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Land Administration and Management in Ulaanbaatar, Mongolia



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Key Findings

  • The City of Ulaanbaatar (UB) is undergoing a historic transformation toward market-driven urban development. This growth remains strongly influenced by city policy decisions that affect the supply and location of land for public and private uses.
  • The current city administration clearly recognizes that urban land represents one of the most important assets under its guardianship and management.
  • However, such reforms are incomplete, and the city administration’s efforts are constrained by existing national laws and regulations and conflicting perceptions about land as a designated public entitlement for residential use.
  • Low-density urban expansion and lack of infrastructure combine to reduce residents’ quality of life and the city’s overall economic competitiveness.
  • The city’s street system and land use plan, not population density, contributes to traffic congestion.
  • Urban planning regulations and approaches are outdated and contribute to sprawl and land market distortions.
  • Current laws and practices on land change frequently, which results in uncertainty for developers and inefficiencies in administration.
  • Land administration systems need to be more efficient and transparent.
  • Management of government land in UB has not yet reached its full potential, technically or strategically, despite steady progress.
  • UB forgoes significant public revenues that could be derived from private investment in land due to the current weaknesses in land administration and management.
  • Land fee and tax policies along with land allocation practices provide little revenue because they do not reflect the market value of land and property.
  • UB should take a proactive approach to improve the function of land markets and its own land management and to capture a fair share of land market value. 

Immediate Actions UB City Can Take

  • Finalize the surveying and registration of publicly owned land. Conduct legal documentation and on-the-ground audits of land held by all city government entities, including budgetary organizations and municipal enterprises, as well as land allocated for possession to individuals, NGOs, and similar enterprises.
  • Create an interdepartmental Task Force (including representatives from districts) to develop a comprehensive, city-wide land management policy. The plan would be used to guide decisions on retaining or releasing public lands using the completed inventory of publicly owned land and properties and a consideration of public need. Should public lands be released for private activities, a system of competitive and transparent land auctions would allow the city to capture higher revenues than through direct allocation.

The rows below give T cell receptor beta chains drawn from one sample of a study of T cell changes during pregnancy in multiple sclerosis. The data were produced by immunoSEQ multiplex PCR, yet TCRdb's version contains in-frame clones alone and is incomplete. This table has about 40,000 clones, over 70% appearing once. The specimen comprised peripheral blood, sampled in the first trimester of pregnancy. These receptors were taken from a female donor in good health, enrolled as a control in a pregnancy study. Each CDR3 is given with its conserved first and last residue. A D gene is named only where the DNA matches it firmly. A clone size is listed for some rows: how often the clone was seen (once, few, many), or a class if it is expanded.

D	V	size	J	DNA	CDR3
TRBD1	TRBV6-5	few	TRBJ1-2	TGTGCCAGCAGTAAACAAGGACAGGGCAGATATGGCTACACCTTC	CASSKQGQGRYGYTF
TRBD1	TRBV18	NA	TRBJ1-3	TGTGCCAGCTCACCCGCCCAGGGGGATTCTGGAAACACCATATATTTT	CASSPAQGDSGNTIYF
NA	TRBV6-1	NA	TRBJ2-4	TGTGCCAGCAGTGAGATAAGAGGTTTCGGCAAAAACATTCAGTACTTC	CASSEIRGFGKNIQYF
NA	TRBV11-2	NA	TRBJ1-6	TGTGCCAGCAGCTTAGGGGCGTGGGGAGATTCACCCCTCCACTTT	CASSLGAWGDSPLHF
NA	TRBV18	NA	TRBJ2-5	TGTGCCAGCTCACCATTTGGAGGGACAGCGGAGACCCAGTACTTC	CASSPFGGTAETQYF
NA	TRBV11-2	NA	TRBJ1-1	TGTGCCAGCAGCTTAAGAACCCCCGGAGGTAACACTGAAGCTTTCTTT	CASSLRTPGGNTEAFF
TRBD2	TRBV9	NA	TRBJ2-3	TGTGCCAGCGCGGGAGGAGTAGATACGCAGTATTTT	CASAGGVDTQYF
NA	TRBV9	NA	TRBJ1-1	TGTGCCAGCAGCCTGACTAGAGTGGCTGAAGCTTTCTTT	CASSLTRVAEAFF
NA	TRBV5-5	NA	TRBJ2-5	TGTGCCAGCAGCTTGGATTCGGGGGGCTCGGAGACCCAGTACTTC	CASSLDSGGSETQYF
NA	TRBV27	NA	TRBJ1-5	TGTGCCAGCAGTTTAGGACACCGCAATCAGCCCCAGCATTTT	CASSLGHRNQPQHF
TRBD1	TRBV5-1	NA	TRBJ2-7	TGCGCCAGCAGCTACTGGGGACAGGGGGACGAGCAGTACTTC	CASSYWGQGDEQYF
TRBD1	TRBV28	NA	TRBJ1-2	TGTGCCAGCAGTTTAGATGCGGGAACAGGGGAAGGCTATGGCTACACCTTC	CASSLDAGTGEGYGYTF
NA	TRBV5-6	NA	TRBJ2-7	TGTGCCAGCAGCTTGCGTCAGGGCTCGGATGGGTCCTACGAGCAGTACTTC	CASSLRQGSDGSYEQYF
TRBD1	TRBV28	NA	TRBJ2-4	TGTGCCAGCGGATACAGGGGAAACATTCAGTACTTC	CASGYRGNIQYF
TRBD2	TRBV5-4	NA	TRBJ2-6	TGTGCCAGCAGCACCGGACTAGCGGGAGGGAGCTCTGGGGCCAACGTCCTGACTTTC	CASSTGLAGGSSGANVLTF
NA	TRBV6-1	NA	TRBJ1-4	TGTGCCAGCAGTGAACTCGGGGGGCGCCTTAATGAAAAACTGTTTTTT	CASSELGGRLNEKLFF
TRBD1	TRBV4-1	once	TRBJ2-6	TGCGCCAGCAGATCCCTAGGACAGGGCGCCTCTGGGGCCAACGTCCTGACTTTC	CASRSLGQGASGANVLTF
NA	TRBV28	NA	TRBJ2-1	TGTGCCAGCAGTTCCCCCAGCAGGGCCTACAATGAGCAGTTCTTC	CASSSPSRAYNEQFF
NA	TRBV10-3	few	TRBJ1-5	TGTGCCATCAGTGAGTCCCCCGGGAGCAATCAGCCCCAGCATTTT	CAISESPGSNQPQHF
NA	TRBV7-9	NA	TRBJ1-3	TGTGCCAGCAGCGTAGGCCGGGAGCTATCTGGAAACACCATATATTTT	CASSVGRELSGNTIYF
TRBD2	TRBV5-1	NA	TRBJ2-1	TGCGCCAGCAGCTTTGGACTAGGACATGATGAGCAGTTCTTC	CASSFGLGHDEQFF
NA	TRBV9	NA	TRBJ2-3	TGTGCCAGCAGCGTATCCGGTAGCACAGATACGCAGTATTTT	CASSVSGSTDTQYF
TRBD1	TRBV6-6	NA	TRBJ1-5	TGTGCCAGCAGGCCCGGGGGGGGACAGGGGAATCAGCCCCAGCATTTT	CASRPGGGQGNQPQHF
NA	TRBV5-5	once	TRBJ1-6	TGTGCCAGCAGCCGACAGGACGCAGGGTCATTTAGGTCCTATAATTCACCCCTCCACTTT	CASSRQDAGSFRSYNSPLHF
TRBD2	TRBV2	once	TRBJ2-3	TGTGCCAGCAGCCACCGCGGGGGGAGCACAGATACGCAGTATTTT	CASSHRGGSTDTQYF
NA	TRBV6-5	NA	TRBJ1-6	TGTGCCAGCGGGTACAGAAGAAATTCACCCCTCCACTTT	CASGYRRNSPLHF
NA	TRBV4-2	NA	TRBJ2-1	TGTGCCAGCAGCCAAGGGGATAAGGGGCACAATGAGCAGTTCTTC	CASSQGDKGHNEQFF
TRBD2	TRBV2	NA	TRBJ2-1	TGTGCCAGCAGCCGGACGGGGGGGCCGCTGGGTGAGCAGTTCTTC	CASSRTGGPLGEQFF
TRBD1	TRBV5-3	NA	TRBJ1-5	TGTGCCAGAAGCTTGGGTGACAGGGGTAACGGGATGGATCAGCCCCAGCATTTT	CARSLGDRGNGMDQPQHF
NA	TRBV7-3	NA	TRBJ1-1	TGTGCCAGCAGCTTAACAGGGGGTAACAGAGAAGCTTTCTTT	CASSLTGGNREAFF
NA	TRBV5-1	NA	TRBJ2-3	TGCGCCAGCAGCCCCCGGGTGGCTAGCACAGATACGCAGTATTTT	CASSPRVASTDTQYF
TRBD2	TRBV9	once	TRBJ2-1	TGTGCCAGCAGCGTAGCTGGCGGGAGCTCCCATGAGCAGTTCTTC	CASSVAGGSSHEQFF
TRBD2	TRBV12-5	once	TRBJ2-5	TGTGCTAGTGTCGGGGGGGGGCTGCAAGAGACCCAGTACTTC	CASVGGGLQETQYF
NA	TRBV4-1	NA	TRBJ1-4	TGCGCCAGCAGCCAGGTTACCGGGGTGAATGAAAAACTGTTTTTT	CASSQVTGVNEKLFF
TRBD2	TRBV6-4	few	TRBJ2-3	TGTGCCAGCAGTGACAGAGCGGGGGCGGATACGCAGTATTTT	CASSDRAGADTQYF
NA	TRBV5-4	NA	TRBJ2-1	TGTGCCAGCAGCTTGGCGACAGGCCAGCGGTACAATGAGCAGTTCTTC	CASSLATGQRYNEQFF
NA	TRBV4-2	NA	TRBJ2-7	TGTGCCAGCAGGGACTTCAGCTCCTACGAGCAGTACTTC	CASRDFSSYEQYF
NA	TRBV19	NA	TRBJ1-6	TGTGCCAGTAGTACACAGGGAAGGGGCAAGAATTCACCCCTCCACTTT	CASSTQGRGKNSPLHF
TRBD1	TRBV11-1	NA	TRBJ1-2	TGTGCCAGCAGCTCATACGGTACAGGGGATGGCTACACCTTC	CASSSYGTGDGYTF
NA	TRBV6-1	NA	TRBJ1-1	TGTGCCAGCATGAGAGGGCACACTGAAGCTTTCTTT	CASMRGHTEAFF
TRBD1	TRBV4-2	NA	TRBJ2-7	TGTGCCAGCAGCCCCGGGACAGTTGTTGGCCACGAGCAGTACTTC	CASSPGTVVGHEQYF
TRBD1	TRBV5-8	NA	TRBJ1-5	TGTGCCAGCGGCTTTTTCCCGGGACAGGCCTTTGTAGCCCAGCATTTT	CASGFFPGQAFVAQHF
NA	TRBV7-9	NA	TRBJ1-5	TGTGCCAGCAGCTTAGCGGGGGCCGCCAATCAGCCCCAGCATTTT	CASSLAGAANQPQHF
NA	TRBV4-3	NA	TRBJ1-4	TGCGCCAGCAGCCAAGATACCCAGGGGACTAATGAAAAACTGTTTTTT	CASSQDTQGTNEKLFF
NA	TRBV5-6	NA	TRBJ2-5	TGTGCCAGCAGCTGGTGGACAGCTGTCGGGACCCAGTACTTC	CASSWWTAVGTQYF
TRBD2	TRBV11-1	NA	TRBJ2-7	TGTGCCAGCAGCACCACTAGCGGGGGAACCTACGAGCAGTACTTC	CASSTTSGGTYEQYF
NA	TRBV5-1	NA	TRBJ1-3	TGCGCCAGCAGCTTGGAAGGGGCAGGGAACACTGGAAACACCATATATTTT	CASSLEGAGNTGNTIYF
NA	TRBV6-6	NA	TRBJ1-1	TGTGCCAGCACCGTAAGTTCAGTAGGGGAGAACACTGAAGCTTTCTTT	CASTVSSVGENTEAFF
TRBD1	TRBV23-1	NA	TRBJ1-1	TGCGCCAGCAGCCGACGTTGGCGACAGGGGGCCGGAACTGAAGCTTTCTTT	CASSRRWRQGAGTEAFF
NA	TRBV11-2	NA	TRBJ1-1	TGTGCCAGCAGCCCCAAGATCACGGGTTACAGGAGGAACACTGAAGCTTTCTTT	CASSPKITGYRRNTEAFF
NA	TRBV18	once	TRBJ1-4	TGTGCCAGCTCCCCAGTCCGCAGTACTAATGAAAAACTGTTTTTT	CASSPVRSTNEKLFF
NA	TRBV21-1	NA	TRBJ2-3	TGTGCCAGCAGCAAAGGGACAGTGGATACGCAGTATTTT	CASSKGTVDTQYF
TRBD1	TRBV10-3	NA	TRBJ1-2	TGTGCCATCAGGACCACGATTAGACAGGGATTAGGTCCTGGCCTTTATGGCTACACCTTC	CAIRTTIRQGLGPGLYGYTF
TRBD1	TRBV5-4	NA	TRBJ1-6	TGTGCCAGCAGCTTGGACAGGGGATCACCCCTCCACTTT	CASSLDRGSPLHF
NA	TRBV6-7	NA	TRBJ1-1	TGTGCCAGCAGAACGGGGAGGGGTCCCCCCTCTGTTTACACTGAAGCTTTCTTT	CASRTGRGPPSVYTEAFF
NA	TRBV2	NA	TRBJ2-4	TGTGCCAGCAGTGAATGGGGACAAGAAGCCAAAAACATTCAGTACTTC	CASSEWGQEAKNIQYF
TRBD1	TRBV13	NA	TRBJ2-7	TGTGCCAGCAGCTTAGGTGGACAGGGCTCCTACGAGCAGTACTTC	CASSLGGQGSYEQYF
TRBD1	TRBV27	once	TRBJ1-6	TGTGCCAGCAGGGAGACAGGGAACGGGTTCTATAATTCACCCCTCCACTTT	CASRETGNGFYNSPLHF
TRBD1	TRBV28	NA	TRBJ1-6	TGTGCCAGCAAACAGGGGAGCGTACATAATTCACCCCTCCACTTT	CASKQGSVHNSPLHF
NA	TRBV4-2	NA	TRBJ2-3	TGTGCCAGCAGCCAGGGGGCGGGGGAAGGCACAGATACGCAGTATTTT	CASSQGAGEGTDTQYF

• Review zoning and development standards in order to allow more flexibility in accommodating demands for different land uses and to increase the areas that allow for mixed land uses. Land use regulations should be used as a means to encourage density levels that make the provision of infrastructure more affordable through the efficient use of urban land, rather than supporting development through allocating vacant land in fringe areas or satellite towns far from infrastructure and services.
  • City agencies responsible for developing both land use plans and public transportation planning need to closely coordinate ongoing activities and partner with ongoing street improvement projects aimed at enhancing capacity and connectivity.

Actions That Need Involvement of Others Stakeholders

  • The city needs to lead efforts to improve the efficiency and transparency of land administration services, including titling and registration. However, since titling and registration procedures involve national government ministries, the city needs to partner with these organizations to establish a set of activities to improve the quality of these services to city residents. A review of existing procedures and requirements could help to identify steps that could be consolidated or eliminated. Public outreach and information campaigns would clarify the benefits of titling and registration and the associated requirements.
  • The practice of land valuation needs to be revised so that taxes and fees better reflect market values of land and property, as is international practice. This will require significant changes in current laws and the city will have to cultivate long-term strategic partnerships with other government ministries and parliament in order to develop and support these reforms.
  • Current land tenure classifications should be consolidated to improve clarity and support for investment. For residential uses, possession is an unnecessary category that could be discontinued and replaced by directly issuing an ownership tenure designation. Legal entities should also enjoy some form of secure, medium-term rights or long-term land leases rather than the more circumscribed possession and user rights they are currently afforded.